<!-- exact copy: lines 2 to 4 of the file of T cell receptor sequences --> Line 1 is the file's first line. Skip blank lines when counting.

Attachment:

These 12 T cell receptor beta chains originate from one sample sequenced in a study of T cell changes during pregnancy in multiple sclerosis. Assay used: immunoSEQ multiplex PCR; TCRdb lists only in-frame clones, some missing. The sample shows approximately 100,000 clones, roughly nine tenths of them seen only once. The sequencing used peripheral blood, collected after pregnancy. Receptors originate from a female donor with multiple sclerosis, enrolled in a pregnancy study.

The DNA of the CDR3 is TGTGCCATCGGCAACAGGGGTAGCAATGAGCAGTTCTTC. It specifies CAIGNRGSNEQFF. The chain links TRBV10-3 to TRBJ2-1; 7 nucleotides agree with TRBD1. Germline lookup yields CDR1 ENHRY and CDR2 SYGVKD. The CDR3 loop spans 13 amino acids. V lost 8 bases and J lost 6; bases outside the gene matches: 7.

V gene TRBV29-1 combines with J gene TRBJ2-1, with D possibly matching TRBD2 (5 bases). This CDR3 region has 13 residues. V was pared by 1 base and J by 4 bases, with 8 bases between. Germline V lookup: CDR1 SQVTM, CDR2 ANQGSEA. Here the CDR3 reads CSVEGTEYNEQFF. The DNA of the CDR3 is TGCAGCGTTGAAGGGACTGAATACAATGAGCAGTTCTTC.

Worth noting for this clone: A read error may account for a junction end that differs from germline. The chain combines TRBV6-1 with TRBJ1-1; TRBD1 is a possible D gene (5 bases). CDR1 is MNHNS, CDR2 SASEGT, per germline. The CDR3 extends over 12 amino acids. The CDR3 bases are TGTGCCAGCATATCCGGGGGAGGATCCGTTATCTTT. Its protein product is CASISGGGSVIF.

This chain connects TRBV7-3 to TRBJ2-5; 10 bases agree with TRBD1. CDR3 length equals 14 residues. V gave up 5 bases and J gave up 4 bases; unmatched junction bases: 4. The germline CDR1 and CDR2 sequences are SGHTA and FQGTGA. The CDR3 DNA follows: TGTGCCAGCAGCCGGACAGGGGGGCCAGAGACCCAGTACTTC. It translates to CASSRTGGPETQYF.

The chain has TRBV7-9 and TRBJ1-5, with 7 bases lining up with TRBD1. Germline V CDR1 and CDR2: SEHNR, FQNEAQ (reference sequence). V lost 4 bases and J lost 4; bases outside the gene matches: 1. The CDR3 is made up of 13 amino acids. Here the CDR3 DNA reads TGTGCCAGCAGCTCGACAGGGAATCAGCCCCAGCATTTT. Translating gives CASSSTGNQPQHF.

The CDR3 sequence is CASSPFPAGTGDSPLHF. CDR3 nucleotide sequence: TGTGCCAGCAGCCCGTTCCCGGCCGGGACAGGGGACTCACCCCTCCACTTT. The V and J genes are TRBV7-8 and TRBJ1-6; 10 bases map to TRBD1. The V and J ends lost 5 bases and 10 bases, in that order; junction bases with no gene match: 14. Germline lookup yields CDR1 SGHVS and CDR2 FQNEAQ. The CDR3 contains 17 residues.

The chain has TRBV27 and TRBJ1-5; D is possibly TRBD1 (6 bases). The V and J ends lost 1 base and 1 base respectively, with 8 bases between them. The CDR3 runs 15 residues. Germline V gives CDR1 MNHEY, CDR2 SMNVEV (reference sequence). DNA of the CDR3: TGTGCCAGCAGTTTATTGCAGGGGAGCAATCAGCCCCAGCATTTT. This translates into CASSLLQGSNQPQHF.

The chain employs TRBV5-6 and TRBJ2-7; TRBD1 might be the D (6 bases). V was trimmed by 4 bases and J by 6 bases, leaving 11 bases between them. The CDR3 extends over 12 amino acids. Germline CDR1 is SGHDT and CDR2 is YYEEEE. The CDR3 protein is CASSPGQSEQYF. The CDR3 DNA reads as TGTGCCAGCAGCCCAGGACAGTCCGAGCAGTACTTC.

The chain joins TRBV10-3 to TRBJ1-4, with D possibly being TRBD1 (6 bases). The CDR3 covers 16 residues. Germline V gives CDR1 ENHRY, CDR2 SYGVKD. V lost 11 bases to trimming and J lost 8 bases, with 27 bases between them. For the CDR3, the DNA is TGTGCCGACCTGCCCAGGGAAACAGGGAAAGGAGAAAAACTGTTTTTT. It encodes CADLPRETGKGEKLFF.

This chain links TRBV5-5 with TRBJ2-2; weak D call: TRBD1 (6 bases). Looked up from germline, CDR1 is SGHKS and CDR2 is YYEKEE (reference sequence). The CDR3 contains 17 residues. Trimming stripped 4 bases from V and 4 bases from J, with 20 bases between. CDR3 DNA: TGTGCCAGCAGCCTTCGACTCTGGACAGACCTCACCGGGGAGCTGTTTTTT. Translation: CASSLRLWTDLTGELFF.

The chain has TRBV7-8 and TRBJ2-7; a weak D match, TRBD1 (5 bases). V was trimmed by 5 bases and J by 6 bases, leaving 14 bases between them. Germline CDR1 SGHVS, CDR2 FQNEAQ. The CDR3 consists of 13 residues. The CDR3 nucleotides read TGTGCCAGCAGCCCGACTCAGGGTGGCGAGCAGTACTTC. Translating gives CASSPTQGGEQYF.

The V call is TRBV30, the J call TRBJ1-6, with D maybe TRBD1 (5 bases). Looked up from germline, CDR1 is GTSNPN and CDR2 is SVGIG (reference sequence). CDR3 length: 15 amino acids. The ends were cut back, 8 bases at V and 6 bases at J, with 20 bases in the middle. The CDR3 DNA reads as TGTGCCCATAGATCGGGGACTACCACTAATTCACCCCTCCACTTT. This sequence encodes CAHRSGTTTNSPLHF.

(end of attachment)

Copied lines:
The DNA of the CDR3 is TGTGCCATCGGCAACAGGGGTAGCAATGAGCAGTTCTTC. It specifies CAIGNRGSNEQFF. The chain links TRBV10-3 to TRBJ2-1; 7 nucleotides agree with TRBD1. Germline lookup yields CDR1 ENHRY and CDR2 SYGVKD. The CDR3 loop spans 13 amino acids. V lost 8 bases and J lost 6; bases outside the gene matches: 7.

V gene TRBV29-1 combines with J gene TRBJ2-1, with D possibly matching TRBD2 (5 bases). This CDR3 region has 13 residues. V was pared by 1 base and J by 4 bases, with 8 bases between. Germline V lookup: CDR1 SQVTM, CDR2 ANQGSEA. Here the CDR3 reads CSVEGTEYNEQFF. The DNA of the CDR3 is TGCAGCGTTGAAGGGACTGAATACAATGAGCAGTTCTTC.

Worth noting for this clone: A read error may account for a junction end that differs from germline. The chain combines TRBV6-1 with TRBJ1-1; TRBD1 is a possible D gene (5 bases). CDR1 is MNHNS, CDR2 SASEGT, per germline. The CDR3 extends over 12 amino acids. The CDR3 bases are TGTGCCAGCATATCCGGGGGAGGATCCGTTATCTTT. Its protein product is CASISGGGSVIF.